Friday, October 25, 2013

Decision: Before the City Council on November 4

The Furuta family on the steps of their 1912 bungalow in Wintersburg Village, circa 1923.  The Furuta farm and Wintersburg Japanese Presbyterian Mission complex is the sole remaining pre-Alien Land Law, Japanese-owned property in Huntington Beach and much of Orange County.  The Mission is the oldest Japanese church in Orange County, and most of Southern California. (Photo courtesy of the Furuta family) All rights reserved. ©

   The fate of Historic Wintersburg now goes before the Huntington Beach City Council on Monday, November 4 (6 p.m.).  The Council will review and discuss the Environmental Impact Report (EIR) for the "Warner-Nichols" project, which proposes rezoning the property to commercial / industrial and includes an application for demolition of all six historic structures on the property.

   Individuals and organizations representing thousands of concerned people from Huntington Beach, from throughout California, and from around the country have sent letters supporting the preservation of Historic Wintersburg (see support list at  

   The significance of an extant pre-Alien Land Law of 1913 property---when Japanese immigrants were prohibited from owning property and obtaining citizenship---has prompted expert assessment that the Furuta farm and Wintersburg Japanese Presbyterian Mission complex are potentially eligible for the National Register of Historic Places.  The 2011 City of Huntington Beach environmental assessment noted all six structures are potentially eligible for the National Register, the same assessment made over thirty years ago during an analysis for Caltrans in 1986.

   The most recent assessment was provided after an inspection by the U.S. National Park Service in May 2013, and again in October 2013 by the National Trust for Historic Preservation.  Both federal entities raised concerns about the environmental review and that preservation alternatives were not fully analyzed.  The National Historic Trust for Historic Preservation notes the 2013 initiative of the U.S. Department of the Interior and National Park Service to identify and find ways to preserve Asian American and Pacific Islander heritage sites as part of the national preservation goals, and offers assistance to the City.

Letter to Huntington Beach City Council from National Trust for Historic Preservation, recommending application for the National Register of Historic Places and assistance toward finding historic preservation alternatives.

Excerpt from U.S. National Park Service technical memorandum regarding inspection of Historic Wintersburg property.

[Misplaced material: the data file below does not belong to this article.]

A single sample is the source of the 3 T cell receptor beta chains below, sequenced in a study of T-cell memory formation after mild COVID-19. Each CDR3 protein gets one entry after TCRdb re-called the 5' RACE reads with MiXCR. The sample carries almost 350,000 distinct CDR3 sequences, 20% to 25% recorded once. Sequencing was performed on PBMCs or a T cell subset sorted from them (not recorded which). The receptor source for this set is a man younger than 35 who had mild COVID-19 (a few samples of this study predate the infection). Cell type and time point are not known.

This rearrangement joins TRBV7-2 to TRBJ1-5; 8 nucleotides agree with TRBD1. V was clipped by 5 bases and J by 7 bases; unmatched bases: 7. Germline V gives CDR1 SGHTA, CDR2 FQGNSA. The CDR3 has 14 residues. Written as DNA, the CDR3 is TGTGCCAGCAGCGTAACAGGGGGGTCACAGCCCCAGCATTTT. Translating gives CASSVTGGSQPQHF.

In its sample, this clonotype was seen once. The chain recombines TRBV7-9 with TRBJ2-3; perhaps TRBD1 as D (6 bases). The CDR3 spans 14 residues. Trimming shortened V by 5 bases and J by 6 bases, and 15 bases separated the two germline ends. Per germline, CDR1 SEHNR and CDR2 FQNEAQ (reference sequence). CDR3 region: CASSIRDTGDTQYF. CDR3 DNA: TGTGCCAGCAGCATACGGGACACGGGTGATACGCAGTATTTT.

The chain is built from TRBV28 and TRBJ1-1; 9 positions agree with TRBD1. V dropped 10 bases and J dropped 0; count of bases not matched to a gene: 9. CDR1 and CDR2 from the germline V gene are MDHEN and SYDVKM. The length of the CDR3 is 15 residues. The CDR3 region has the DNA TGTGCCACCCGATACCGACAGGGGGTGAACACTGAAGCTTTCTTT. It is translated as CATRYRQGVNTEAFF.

In addition to concerns about the historic significance of the property, the Ocean View School District has raised concerns about the Warner-Nichols project proposal to re-zone the majority of the land to industrial use.  The area proposed for industrial zoning is at the south end of the Furuta farm, adjacent to the Oak View Elementary School and the Oak View residential neighborhood.  

   An overview of the Ocean View School District's concerns was reported by the Huntington Beach Independent,,0,6898470.story

The congregation of the Wintersburg Japanese Presbyterian Mission, March 8, 1910.  The manse was built immediately after the Mission was constructed. A glimpse of the Terahata house, which had been moved temporarily to the property, can be seen in the background. Founder Reverend Hisakichi Terasawa and future goldfish farmer Charles Furuta would be in the crowd, along with clergy from Westminster. (Photo courtesy of Wintersburg Presbyterian Church) All rights reserved. ©   

Historic places create connections to our heritage that help us understand our past, appreciate our triumphs, and learn from our mistakes. Historic places help define and distinguish our communities by building a strong sense of identity."
                                                                              National Trust for Historic Preservation

LAST CHANCE: Help save American heritage by being a voice for the preservation of Historic Wintersburg at the Huntington Beach City Council meeting.

Huntington Beach City Council
6 p.m., Monday, November 4*
City of Huntington Beach City Hall - City Council Chambers
2000 Main Street 
(Intersection of Main Street and Yorktown Avenue)

*Please arrive a few minutes early to fill out a speaker card for the "Warner-Nichols" project public hearing.  Provide the card to the city clerk inside the Council chambers.

Sunday, October 13, 2013

"Our American Family" features the Furuta family of Historic Wintersburg (VIDEO)

AMERICAN HISTORY: The Tennessee-based film crew for the Our American Family public television series, Michael Nolan (front left) and Bradford Van Demark (front right) join the Furuta family of Historic Wintersburg: (center, seated) Martha Furuta, (back row, left to right), Norman, Ken and Dave Furuta.